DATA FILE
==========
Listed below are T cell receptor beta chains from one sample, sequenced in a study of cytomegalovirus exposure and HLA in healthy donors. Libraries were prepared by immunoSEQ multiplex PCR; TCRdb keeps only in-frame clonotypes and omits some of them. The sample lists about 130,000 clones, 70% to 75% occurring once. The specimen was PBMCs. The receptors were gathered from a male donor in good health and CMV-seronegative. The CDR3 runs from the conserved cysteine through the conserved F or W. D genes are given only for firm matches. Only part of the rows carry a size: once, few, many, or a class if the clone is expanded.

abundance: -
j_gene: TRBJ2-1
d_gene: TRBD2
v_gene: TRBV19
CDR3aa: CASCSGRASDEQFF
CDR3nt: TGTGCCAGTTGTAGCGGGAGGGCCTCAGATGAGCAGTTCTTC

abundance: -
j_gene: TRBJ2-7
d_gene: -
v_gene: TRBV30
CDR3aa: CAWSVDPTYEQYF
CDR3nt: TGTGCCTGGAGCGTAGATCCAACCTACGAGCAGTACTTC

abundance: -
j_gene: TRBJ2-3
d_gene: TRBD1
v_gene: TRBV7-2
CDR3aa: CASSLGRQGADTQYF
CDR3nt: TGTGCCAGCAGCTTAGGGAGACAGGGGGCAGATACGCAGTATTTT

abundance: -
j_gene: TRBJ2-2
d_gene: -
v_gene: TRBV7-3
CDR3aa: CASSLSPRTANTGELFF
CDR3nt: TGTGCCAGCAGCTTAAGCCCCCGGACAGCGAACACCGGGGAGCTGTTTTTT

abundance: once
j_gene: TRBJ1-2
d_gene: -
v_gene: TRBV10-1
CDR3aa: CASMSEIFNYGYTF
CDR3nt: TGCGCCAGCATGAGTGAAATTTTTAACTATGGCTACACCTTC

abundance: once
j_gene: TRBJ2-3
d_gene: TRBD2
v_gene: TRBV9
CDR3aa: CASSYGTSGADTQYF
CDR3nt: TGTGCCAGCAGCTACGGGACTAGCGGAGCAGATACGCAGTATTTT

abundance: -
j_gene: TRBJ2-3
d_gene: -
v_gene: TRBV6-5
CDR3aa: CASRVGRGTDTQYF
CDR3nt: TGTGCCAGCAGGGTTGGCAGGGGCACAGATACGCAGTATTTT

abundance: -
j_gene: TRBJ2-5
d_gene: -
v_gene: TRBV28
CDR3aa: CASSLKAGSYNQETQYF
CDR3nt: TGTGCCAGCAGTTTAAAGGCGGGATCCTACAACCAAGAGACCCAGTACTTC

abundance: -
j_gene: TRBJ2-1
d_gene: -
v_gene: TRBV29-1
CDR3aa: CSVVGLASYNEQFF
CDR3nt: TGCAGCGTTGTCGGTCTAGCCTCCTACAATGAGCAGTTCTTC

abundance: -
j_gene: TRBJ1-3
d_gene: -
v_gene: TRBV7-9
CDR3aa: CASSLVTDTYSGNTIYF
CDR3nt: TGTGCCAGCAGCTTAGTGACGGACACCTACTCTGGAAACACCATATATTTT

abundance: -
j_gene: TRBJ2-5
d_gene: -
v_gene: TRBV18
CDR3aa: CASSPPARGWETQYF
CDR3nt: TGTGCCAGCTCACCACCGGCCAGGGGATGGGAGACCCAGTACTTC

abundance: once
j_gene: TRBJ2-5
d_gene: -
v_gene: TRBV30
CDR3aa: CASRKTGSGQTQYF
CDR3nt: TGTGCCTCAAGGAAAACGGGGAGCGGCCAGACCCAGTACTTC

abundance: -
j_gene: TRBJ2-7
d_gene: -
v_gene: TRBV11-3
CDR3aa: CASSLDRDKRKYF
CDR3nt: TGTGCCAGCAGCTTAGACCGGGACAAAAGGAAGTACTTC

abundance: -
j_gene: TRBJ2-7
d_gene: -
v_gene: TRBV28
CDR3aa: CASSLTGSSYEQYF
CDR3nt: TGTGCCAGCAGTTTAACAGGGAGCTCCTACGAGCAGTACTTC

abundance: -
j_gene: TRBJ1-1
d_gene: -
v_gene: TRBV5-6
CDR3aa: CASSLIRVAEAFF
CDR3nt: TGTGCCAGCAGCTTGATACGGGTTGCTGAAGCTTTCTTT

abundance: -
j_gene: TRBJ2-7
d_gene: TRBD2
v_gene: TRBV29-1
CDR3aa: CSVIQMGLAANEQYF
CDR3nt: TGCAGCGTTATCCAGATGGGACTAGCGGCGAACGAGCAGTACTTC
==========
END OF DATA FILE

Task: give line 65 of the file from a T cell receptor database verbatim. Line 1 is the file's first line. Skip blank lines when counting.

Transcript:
v_gene: TRBV18